Shedding light on Ern Malley The Sydney Morning Herald, October 28, 2003

garryshead02None of this is surprising to artist Garry Shead.

Shead, an Archibald Prize winner, is perhaps best known for his 50-strong series of South Coast paintings inspired by the D.H. Lawrence novelKangaroo; and for his satirical and controversial Royal Suite series on the Queen’s 1954 Australian tour.

Shead says he had been fascinated with the Ern Malley story for as long as he can remember.

“It was one of those literary myths I grew up with,” he says.

“But about five years ago, a friend gave me the complete series of Max Harris’s Angry Penguins editions to read. I began thinking about the whole thing. I couldn’t let it alone. It has become an obsession with me.”

So much so that Shead began to see Ern Malley, feel that he had lived, that he was real, alive. “I could see him, I could see his dark eyes, I see him walking the streets, dark and melancholic. I began to identify with him.

“You know, I got so deeply into this identification thing, that one morning, about three weeks ago, I got these aches and pains. I woke up and thought, my God, I’ve got Graves’ disease. I really thought I had got what Ern had.”

He began a series of drawings and, about two years ago, a large painting started to emerge, filled with the characters in the Ern Malley story, but washed with Shead’s tender lyricism, sharpened by his ironic eye. Three more large paintings were to follow. During this time, Shead had also spent some time working at Hill End. Next door to the cottage in which he was staying was a pottery. “I wandered in, and I was quite taken by the large ceramic vessels they made there. And it came to me, that Ern should come out of one of these vessels,” says Shead.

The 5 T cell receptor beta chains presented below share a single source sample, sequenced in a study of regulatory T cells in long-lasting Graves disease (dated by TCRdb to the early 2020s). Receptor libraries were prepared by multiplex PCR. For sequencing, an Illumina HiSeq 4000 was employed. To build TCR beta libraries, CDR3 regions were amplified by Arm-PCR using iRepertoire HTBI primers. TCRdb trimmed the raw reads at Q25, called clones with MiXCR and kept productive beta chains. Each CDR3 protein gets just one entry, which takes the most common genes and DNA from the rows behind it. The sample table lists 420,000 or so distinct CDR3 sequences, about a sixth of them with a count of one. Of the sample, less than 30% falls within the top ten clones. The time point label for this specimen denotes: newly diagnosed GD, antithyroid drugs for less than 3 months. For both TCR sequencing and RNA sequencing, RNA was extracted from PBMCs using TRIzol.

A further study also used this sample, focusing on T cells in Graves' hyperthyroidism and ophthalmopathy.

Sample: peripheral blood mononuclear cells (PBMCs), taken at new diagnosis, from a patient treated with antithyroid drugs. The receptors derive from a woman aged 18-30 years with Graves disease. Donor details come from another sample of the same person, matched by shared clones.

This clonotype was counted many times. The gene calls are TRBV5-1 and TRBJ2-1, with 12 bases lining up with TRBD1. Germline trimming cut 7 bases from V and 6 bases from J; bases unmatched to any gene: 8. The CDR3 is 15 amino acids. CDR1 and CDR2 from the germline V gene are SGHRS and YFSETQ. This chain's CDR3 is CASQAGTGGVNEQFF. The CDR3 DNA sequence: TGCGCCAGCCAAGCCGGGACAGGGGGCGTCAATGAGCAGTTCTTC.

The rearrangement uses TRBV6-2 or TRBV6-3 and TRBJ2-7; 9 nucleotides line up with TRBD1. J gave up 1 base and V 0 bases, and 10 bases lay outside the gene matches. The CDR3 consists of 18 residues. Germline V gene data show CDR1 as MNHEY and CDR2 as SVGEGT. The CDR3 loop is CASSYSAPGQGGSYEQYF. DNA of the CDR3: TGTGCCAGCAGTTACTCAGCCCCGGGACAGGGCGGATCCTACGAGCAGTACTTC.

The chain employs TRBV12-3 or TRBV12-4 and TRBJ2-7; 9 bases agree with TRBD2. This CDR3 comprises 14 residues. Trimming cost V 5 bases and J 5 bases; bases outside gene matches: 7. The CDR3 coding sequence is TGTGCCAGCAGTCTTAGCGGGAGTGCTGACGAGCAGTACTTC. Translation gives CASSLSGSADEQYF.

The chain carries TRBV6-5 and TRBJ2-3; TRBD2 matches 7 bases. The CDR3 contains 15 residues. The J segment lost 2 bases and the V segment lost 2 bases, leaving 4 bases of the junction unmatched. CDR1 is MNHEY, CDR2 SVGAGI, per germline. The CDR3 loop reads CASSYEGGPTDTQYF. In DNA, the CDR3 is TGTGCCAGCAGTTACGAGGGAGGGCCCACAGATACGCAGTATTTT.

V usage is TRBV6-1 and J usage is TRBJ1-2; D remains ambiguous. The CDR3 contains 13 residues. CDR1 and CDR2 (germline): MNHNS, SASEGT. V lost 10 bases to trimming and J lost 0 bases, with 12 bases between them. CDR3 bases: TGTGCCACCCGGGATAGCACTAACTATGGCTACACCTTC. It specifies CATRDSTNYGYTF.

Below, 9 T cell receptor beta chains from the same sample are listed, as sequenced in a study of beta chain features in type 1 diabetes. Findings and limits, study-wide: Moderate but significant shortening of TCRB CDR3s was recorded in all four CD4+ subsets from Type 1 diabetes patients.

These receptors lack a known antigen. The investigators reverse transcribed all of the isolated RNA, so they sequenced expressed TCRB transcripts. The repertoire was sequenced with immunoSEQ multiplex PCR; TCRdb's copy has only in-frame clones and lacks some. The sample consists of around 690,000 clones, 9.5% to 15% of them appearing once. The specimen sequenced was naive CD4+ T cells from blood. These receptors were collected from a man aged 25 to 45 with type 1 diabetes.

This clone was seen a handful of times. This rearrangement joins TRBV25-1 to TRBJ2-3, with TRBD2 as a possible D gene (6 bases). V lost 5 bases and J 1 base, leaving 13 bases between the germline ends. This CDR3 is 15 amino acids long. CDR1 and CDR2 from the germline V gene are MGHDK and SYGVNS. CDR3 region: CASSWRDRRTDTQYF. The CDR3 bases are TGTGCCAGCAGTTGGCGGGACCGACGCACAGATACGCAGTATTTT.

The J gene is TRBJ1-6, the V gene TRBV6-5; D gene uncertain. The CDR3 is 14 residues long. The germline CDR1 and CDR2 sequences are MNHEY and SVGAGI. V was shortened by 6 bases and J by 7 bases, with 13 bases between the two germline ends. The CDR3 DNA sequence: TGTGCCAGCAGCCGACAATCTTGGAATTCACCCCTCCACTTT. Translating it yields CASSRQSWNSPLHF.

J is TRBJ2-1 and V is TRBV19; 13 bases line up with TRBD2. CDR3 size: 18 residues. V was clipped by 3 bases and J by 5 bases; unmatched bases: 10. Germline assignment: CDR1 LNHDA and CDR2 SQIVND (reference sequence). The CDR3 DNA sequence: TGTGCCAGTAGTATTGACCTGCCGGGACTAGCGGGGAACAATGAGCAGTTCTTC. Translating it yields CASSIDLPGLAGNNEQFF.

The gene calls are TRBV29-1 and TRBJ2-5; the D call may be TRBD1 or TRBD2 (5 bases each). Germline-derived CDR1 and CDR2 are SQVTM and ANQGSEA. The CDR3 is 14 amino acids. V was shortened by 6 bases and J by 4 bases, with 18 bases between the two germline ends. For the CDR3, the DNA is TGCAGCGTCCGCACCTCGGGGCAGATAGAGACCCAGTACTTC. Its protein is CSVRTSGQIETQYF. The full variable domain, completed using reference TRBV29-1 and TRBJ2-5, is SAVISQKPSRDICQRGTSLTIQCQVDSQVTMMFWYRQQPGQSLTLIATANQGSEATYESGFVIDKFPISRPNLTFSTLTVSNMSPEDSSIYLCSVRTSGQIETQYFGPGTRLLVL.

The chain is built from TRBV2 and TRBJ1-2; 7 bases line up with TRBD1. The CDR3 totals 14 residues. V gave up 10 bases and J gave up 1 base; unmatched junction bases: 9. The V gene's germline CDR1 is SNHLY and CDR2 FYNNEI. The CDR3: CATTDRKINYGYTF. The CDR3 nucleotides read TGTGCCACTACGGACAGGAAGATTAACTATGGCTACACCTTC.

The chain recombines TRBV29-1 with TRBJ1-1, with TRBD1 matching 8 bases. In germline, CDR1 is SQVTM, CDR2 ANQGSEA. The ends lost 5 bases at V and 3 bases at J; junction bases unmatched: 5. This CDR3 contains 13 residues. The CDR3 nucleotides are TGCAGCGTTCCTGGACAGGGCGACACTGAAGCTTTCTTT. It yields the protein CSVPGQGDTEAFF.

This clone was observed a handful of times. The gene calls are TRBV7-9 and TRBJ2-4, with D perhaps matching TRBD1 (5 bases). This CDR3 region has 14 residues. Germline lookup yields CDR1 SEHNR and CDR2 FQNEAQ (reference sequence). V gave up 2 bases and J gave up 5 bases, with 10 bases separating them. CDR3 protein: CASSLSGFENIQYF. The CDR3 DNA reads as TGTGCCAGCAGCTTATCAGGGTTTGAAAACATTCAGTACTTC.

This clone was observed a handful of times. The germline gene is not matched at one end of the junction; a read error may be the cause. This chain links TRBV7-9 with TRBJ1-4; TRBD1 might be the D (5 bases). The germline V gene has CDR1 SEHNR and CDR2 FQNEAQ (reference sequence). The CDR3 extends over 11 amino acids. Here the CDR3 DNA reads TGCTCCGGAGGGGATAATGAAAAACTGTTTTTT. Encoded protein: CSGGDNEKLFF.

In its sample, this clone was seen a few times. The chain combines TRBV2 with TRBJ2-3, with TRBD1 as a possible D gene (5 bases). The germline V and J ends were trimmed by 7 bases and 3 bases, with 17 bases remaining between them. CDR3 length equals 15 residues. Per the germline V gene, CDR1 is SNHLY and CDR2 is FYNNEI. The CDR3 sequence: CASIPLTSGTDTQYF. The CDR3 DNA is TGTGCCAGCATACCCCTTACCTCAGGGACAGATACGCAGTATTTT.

Shead put it to the potter, Lino Alvarez, and the two began a year-long collaboration to bring the idea to fruition.

“What emerged were these wonderful things, these vessels.

“They are about five feet in height, there are nine of them, and the poems are engraved upon them, sometimes half sculptured, and sometimes painted. They are wonderful. They look as though they have been dug up.”

The four large canvases and the nine vessels form the nucleus of Shead’s new show, opening tonight at Australian Galleries in Paddington.

“The thing is,” says Shead, “none of this would have happened, I don’t think, but for the light that is there in the poems.”

Elsewhere, Shead has said that painting was “about light”. “If a painting doesn’t emanate light, it’s dead. For me, I think of light as being the presence of the spiritual, the life force, whatever you choose to call it.”

He sees this same light in the Malley poems. “The whole thing won’t ever die down. Ern is alive, and the poems are alive, because they are filled with light.”